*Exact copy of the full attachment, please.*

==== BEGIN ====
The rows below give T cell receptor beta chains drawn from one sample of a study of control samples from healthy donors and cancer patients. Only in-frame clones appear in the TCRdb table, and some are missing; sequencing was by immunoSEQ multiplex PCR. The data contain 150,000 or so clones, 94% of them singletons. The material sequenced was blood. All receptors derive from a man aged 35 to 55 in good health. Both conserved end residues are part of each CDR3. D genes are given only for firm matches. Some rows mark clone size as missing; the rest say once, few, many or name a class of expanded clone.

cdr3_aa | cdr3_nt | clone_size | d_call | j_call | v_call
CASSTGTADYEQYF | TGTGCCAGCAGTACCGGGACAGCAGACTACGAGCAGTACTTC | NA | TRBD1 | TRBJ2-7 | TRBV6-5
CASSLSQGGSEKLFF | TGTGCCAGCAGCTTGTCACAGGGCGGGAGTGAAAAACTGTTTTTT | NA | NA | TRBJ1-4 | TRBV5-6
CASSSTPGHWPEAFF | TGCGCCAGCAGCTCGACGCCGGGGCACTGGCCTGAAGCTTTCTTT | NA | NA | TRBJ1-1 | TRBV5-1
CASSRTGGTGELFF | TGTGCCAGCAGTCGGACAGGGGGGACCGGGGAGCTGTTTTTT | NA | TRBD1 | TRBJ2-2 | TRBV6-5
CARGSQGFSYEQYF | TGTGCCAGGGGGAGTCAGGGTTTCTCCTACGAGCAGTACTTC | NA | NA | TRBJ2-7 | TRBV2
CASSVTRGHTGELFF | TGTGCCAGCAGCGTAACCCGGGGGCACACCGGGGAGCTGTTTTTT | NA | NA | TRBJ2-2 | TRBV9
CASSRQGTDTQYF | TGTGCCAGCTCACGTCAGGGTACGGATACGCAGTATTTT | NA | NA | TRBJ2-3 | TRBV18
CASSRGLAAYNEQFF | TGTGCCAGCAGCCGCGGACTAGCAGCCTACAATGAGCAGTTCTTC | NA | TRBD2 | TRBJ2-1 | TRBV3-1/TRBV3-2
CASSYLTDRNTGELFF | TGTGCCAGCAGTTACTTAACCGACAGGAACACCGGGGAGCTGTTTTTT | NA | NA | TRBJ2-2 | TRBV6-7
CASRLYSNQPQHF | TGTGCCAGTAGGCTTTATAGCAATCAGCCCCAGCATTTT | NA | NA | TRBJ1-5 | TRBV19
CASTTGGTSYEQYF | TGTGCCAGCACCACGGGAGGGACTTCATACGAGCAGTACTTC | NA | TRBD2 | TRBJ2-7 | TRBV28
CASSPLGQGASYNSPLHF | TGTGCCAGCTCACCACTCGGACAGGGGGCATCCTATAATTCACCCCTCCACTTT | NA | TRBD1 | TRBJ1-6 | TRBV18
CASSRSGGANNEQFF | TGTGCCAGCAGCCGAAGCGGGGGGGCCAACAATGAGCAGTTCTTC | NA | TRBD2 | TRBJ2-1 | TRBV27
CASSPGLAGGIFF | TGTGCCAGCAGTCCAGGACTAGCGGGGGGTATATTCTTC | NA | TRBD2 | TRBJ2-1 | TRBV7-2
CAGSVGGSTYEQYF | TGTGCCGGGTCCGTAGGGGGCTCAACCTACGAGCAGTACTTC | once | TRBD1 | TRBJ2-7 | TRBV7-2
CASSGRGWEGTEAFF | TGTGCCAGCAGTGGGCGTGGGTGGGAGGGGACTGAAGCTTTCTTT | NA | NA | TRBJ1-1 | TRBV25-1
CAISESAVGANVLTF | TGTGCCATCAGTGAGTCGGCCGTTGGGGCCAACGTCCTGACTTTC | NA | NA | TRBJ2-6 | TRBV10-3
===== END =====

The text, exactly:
The rows below give T cell receptor beta chains drawn from one sample of a study of control samples from healthy donors and cancer patients. Only in-frame clones appear in the TCRdb table, and some are missing; sequencing was by immunoSEQ multiplex PCR. The data contain 150,000 or so clones, 94% of them singletons. The material sequenced was blood. All receptors derive from a man aged 35 to 55 in good health. Both conserved end residues are part of each CDR3. D genes are given only for firm matches. Some rows mark clone size as missing; the rest say once, few, many or name a class of expanded clone.

cdr3_aa | cdr3_nt | clone_size | d_call | j_call | v_call
CASSTGTADYEQYF | TGTGCCAGCAGTACCGGGACAGCAGACTACGAGCAGTACTTC | NA | TRBD1 | TRBJ2-7 | TRBV6-5
CASSLSQGGSEKLFF | TGTGCCAGCAGCTTGTCACAGGGCGGGAGTGAAAAACTGTTTTTT | NA | NA | TRBJ1-4 | TRBV5-6
CASSSTPGHWPEAFF | TGCGCCAGCAGCTCGACGCCGGGGCACTGGCCTGAAGCTTTCTTT | NA | NA | TRBJ1-1 | TRBV5-1
CASSRTGGTGELFF | TGTGCCAGCAGTCGGACAGGGGGGACCGGGGAGCTGTTTTTT | NA | TRBD1 | TRBJ2-2 | TRBV6-5
CARGSQGFSYEQYF | TGTGCCAGGGGGAGTCAGGGTTTCTCCTACGAGCAGTACTTC | NA | NA | TRBJ2-7 | TRBV2
CASSVTRGHTGELFF | TGTGCCAGCAGCGTAACCCGGGGGCACACCGGGGAGCTGTTTTTT | NA | NA | TRBJ2-2 | TRBV9
CASSRQGTDTQYF | TGTGCCAGCTCACGTCAGGGTACGGATACGCAGTATTTT | NA | NA | TRBJ2-3 | TRBV18
CASSRGLAAYNEQFF | TGTGCCAGCAGCCGCGGACTAGCAGCCTACAATGAGCAGTTCTTC | NA | TRBD2 | TRBJ2-1 | TRBV3-1/TRBV3-2
CASSYLTDRNTGELFF | TGTGCCAGCAGTTACTTAACCGACAGGAACACCGGGGAGCTGTTTTTT | NA | NA | TRBJ2-2 | TRBV6-7
CASRLYSNQPQHF | TGTGCCAGTAGGCTTTATAGCAATCAGCCCCAGCATTTT | NA | NA | TRBJ1-5 | TRBV19
CASTTGGTSYEQYF | TGTGCCAGCACCACGGGAGGGACTTCATACGAGCAGTACTTC | NA | TRBD2 | TRBJ2-7 | TRBV28
CASSPLGQGASYNSPLHF | TGTGCCAGCTCACCACTCGGACAGGGGGCATCCTATAATTCACCCCTCCACTTT | NA | TRBD1 | TRBJ1-6 | TRBV18
CASSRSGGANNEQFF | TGTGCCAGCAGCCGAAGCGGGGGGGCCAACAATGAGCAGTTCTTC | NA | TRBD2 | TRBJ2-1 | TRBV27
CASSPGLAGGIFF | TGTGCCAGCAGTCCAGGACTAGCGGGGGGTATATTCTTC | NA | TRBD2 | TRBJ2-1 | TRBV7-2
CAGSVGGSTYEQYF | TGTGCCGGGTCCGTAGGGGGCTCAACCTACGAGCAGTACTTC | once | TRBD1 | TRBJ2-7 | TRBV7-2
CASSGRGWEGTEAFF | TGTGCCAGCAGTGGGCGTGGGTGGGAGGGGACTGAAGCTTTCTTT | NA | NA | TRBJ1-1 | TRBV25-1
CAISESAVGANVLTF | TGTGCCATCAGTGAGTCGGCCGTTGGGGCCAACGTCCTGACTTTC | NA | NA | TRBJ2-6 | TRBV10-3